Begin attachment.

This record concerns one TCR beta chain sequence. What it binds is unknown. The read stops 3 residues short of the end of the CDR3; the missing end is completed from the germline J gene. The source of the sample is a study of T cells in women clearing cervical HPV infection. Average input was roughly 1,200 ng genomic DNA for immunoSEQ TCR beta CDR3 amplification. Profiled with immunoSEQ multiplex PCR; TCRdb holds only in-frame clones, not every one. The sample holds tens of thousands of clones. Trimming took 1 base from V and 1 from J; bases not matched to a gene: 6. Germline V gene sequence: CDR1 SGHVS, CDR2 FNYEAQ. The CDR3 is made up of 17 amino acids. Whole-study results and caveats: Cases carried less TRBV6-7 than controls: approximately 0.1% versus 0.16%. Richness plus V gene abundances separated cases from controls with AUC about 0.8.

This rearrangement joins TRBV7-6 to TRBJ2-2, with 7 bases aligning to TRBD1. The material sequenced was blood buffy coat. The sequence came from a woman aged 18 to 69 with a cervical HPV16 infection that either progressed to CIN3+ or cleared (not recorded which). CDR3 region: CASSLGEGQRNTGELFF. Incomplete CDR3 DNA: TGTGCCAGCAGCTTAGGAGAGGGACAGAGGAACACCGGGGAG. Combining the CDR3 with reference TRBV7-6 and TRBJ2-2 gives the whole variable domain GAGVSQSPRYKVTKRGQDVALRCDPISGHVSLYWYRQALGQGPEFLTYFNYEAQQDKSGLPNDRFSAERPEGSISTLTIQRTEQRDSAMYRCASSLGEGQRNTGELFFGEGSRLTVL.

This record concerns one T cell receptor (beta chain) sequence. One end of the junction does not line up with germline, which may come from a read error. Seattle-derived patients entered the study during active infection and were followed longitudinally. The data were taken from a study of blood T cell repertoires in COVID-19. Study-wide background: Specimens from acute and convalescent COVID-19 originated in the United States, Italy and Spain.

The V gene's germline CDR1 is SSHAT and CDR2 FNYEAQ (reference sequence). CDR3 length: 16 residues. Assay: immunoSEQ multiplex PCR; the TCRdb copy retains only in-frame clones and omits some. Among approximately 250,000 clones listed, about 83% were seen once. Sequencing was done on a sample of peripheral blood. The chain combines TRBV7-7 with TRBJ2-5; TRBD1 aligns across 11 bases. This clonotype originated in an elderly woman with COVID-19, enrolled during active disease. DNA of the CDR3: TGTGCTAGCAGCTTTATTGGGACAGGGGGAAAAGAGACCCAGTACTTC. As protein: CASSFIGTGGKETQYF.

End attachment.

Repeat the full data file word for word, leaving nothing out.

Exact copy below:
This record concerns one TCR beta chain sequence. What it binds is unknown. The read stops 3 residues short of the end of the CDR3; the missing end is completed from the germline J gene. The source of the sample is a study of T cells in women clearing cervical HPV infection. Average input was roughly 1,200 ng genomic DNA for immunoSEQ TCR beta CDR3 amplification. Profiled with immunoSEQ multiplex PCR; TCRdb holds only in-frame clones, not every one. The sample holds tens of thousands of clones. Trimming took 1 base from V and 1 from J; bases not matched to a gene: 6. Germline V gene sequence: CDR1 SGHVS, CDR2 FNYEAQ. The CDR3 is made up of 17 amino acids. Whole-study results and caveats: Cases carried less TRBV6-7 than controls: approximately 0.1% versus 0.16%. Richness plus V gene abundances separated cases from controls with AUC about 0.8.

This rearrangement joins TRBV7-6 to TRBJ2-2, with 7 bases aligning to TRBD1. The material sequenced was blood buffy coat. The sequence came from a woman aged 18 to 69 with a cervical HPV16 infection that either progressed to CIN3+ or cleared (not recorded which). CDR3 region: CASSLGEGQRNTGELFF. Incomplete CDR3 DNA: TGTGCCAGCAGCTTAGGAGAGGGACAGAGGAACACCGGGGAG. Combining the CDR3 with reference TRBV7-6 and TRBJ2-2 gives the whole variable domain GAGVSQSPRYKVTKRGQDVALRCDPISGHVSLYWYRQALGQGPEFLTYFNYEAQQDKSGLPNDRFSAERPEGSISTLTIQRTEQRDSAMYRCASSLGEGQRNTGELFFGEGSRLTVL.

This record concerns one T cell receptor (beta chain) sequence. One end of the junction does not line up with germline, which may come from a read error. Seattle-derived patients entered the study during active infection and were followed longitudinally. The data were taken from a study of blood T cell repertoires in COVID-19. Study-wide background: Specimens from acute and convalescent COVID-19 originated in the United States, Italy and Spain.

The V gene's germline CDR1 is SSHAT and CDR2 FNYEAQ (reference sequence). CDR3 length: 16 residues. Assay: immunoSEQ multiplex PCR; the TCRdb copy retains only in-frame clones and omits some. Among approximately 250,000 clones listed, about 83% were seen once. Sequencing was done on a sample of peripheral blood. The chain combines TRBV7-7 with TRBJ2-5; TRBD1 aligns across 11 bases. This clonotype originated in an elderly woman with COVID-19, enrolled during active disease. DNA of the CDR3: TGTGCTAGCAGCTTTATTGGGACAGGGGGAAAAGAGACCCAGTACTTC. As protein: CASSFIGTGGKETQYF.